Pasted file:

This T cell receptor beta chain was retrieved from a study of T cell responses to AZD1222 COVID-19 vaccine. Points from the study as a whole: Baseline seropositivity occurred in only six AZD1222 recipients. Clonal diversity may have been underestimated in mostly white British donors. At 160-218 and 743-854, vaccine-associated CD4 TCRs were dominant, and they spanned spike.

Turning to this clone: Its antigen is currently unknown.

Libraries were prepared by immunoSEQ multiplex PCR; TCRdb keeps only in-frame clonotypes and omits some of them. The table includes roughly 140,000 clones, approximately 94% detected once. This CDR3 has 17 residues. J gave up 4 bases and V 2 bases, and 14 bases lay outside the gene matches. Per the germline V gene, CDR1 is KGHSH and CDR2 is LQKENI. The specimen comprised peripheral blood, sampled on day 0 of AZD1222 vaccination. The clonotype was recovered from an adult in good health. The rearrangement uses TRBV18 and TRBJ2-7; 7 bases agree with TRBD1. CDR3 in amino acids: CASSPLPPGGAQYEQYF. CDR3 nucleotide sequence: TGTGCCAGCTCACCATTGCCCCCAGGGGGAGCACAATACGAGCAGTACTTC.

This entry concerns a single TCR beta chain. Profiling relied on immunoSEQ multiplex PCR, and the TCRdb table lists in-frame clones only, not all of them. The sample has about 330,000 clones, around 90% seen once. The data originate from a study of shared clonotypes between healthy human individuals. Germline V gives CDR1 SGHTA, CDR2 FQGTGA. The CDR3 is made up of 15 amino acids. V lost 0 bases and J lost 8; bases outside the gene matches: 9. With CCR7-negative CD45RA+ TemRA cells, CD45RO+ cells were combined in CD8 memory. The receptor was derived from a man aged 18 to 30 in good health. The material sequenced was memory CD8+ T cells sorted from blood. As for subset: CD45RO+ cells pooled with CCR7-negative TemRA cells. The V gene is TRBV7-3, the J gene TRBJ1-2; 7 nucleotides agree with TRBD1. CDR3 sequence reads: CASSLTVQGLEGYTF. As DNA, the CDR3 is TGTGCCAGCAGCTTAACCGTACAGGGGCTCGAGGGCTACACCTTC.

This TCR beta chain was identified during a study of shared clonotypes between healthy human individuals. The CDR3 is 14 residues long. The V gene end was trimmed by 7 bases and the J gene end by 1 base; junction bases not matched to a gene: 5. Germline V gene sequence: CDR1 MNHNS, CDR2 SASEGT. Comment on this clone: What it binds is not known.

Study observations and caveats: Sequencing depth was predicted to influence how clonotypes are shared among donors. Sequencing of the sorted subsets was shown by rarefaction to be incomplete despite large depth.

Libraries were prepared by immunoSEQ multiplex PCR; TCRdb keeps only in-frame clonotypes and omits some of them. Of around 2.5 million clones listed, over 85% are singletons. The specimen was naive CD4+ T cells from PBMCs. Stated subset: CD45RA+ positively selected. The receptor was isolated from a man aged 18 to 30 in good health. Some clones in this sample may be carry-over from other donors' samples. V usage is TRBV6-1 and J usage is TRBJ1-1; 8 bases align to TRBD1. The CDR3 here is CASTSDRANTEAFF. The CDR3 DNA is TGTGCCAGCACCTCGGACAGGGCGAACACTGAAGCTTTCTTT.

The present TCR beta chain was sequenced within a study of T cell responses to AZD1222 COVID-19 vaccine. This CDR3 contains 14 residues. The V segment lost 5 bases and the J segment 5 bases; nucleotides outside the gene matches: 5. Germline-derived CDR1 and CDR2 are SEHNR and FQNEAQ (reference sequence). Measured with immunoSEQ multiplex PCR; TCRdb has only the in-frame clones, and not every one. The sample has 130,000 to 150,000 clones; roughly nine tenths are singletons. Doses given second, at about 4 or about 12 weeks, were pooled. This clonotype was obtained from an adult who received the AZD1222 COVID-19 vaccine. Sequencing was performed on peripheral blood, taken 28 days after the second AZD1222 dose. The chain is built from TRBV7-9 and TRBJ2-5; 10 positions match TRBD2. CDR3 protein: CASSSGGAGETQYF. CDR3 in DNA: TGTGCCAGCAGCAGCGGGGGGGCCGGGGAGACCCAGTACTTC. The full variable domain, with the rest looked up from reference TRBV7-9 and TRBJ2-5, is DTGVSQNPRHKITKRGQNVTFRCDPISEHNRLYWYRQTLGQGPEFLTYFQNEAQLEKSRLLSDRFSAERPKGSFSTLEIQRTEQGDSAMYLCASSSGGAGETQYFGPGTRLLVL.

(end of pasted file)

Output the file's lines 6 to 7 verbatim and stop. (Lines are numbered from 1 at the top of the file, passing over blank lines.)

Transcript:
Study observations and caveats: Sequencing depth was predicted to influence how clonotypes are shared among donors. Sequencing of the sorted subsets was shown by rarefaction to be incomplete despite large depth.

Libraries were prepared by immunoSEQ multiplex PCR; TCRdb keeps only in-frame clonotypes and omits some of them. Of around 2.5 million clones listed, over 85% are singletons. The specimen was naive CD4+ T cells from PBMCs. Stated subset: CD45RA+ positively selected. The receptor was isolated from a man aged 18 to 30 in good health. Some clones in this sample may be carry-over from other donors' samples. V usage is TRBV6-1 and J usage is TRBJ1-1; 8 bases align to TRBD1. The CDR3 here is CASTSDRANTEAFF. The CDR3 DNA is TGTGCCAGCACCTCGGACAGGGCGAACACTGAAGCTTTCTTT.